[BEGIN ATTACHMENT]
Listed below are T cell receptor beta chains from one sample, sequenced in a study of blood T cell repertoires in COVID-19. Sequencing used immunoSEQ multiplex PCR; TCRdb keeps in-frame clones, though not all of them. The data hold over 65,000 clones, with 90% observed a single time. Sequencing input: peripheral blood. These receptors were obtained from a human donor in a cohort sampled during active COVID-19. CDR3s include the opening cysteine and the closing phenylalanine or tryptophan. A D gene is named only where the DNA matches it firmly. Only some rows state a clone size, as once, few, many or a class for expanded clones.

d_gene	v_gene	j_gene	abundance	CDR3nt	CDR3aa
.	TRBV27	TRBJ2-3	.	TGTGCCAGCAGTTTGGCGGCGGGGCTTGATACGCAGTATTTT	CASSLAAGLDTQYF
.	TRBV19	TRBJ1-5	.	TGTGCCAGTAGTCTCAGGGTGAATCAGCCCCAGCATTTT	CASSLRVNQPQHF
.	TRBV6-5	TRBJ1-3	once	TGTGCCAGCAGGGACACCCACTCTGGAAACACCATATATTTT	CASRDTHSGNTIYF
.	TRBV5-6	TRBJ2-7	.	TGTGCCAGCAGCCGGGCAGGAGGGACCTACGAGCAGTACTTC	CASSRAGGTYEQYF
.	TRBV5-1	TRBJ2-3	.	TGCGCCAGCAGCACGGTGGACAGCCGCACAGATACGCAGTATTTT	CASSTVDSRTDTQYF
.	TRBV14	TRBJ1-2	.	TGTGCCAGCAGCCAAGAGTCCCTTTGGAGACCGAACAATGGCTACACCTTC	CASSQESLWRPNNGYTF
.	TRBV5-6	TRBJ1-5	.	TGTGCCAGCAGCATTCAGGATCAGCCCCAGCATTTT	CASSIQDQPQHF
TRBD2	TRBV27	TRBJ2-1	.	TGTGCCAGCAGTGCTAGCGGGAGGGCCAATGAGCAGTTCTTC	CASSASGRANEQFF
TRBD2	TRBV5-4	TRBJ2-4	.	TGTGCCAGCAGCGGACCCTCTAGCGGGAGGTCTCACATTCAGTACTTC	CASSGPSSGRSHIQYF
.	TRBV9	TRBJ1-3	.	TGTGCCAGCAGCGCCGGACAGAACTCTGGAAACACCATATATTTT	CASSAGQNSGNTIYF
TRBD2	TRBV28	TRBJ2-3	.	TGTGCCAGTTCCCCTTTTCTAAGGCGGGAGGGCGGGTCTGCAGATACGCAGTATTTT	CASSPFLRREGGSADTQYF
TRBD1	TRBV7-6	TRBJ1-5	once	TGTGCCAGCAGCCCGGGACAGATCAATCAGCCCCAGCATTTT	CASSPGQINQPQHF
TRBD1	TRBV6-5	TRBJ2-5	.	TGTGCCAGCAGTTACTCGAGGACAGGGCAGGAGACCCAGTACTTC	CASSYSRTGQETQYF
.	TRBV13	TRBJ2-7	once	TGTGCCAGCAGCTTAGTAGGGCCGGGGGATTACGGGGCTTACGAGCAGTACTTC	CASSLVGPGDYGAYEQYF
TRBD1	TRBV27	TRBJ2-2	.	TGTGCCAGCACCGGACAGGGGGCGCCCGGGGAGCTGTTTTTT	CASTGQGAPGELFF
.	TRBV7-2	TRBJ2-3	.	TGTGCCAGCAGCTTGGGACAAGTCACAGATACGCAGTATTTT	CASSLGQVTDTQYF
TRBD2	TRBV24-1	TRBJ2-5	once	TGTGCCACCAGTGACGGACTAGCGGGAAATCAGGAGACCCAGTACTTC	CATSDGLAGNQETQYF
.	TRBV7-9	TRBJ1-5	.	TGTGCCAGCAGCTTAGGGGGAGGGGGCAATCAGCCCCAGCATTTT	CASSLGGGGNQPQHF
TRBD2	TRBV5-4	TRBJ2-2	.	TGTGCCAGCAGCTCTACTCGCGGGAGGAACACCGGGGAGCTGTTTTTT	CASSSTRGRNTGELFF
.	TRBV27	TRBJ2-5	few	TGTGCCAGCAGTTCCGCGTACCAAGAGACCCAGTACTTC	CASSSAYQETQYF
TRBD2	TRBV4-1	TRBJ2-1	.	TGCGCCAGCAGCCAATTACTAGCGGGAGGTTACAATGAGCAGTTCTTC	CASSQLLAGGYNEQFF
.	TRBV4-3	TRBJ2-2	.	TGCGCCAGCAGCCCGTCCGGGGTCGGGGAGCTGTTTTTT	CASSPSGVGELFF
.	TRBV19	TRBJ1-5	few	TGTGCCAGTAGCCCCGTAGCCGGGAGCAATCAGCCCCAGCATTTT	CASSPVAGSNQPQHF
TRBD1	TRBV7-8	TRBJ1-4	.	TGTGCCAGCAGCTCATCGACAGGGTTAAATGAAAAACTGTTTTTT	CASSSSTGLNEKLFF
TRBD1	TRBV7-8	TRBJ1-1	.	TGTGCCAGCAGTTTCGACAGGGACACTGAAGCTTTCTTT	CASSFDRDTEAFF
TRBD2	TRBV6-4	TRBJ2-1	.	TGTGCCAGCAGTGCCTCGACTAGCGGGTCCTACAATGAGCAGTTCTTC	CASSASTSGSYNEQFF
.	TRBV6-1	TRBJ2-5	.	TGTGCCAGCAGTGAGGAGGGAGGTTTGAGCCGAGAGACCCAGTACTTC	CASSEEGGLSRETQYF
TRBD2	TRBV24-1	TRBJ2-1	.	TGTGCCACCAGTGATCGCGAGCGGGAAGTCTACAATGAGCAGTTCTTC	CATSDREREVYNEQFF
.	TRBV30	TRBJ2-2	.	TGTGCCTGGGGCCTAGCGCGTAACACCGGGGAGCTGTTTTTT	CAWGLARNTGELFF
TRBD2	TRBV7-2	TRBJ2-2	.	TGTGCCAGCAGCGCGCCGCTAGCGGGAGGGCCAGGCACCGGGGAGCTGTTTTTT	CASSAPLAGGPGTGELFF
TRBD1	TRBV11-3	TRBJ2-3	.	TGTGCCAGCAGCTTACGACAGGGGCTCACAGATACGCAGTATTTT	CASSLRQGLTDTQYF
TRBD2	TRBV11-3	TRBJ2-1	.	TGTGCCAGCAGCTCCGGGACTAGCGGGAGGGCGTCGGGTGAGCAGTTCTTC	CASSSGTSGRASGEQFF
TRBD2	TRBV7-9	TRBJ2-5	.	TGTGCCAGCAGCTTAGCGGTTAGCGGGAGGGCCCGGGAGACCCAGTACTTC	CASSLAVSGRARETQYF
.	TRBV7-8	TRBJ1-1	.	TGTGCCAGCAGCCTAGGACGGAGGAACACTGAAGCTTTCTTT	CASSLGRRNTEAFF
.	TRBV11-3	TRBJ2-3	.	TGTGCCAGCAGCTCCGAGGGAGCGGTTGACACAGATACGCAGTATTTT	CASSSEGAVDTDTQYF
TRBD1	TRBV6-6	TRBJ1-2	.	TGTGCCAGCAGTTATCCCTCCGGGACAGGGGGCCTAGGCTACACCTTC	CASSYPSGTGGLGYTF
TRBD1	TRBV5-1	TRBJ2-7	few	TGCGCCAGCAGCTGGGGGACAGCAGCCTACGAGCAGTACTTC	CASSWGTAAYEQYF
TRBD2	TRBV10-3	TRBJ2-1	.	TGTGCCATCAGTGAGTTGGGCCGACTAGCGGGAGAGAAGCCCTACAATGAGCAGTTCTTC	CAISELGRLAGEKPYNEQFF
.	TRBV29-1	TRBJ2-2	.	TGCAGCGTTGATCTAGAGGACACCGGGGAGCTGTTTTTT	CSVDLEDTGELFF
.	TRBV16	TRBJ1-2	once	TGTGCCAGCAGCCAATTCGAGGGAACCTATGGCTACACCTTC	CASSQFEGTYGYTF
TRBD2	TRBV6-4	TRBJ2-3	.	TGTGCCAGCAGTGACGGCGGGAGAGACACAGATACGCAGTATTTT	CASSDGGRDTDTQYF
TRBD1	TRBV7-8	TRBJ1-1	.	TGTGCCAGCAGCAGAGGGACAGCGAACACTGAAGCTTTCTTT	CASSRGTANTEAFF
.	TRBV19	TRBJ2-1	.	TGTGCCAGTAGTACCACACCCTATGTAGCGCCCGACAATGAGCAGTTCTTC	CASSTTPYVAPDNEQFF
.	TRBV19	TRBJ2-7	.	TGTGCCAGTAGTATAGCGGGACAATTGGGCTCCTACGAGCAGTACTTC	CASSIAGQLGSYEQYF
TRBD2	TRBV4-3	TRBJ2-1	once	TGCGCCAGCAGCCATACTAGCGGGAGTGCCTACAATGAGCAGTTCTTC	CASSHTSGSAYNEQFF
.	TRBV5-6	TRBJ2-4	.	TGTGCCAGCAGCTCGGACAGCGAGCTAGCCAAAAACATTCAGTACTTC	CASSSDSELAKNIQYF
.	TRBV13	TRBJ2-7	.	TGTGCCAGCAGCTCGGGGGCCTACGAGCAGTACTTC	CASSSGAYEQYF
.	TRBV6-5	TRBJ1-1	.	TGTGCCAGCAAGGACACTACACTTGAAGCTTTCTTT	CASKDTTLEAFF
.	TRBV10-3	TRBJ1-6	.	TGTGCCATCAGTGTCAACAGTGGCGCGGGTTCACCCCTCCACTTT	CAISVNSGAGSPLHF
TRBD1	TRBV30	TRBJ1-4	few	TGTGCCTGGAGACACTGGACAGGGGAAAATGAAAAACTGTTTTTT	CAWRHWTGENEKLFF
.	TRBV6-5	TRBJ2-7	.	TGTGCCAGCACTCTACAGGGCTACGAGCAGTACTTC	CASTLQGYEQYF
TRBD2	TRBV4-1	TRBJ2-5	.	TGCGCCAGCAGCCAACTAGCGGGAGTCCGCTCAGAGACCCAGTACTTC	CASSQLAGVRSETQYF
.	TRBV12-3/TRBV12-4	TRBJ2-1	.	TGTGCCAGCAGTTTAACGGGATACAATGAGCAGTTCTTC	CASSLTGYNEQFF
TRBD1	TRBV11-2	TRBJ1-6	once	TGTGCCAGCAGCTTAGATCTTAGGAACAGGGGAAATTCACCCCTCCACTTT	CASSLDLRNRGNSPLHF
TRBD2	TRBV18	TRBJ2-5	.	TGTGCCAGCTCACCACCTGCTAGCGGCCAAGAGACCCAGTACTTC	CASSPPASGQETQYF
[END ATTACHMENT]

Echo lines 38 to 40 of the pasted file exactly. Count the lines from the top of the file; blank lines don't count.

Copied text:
TRBD1	TRBV6-6	TRBJ1-2	.	TGTGCCAGCAGTTATCCCTCCGGGACAGGGGGCCTAGGCTACACCTTC	CASSYPSGTGGLGYTF
TRBD1	TRBV5-1	TRBJ2-7	few	TGCGCCAGCAGCTGGGGGACAGCAGCCTACGAGCAGTACTTC	CASSWGTAAYEQYF
TRBD2	TRBV10-3	TRBJ2-1	.	TGTGCCATCAGTGAGTTGGGCCGACTAGCGGGAGAGAAGCCCTACAATGAGCAGTTCTTC	CAISELGRLAGEKPYNEQFF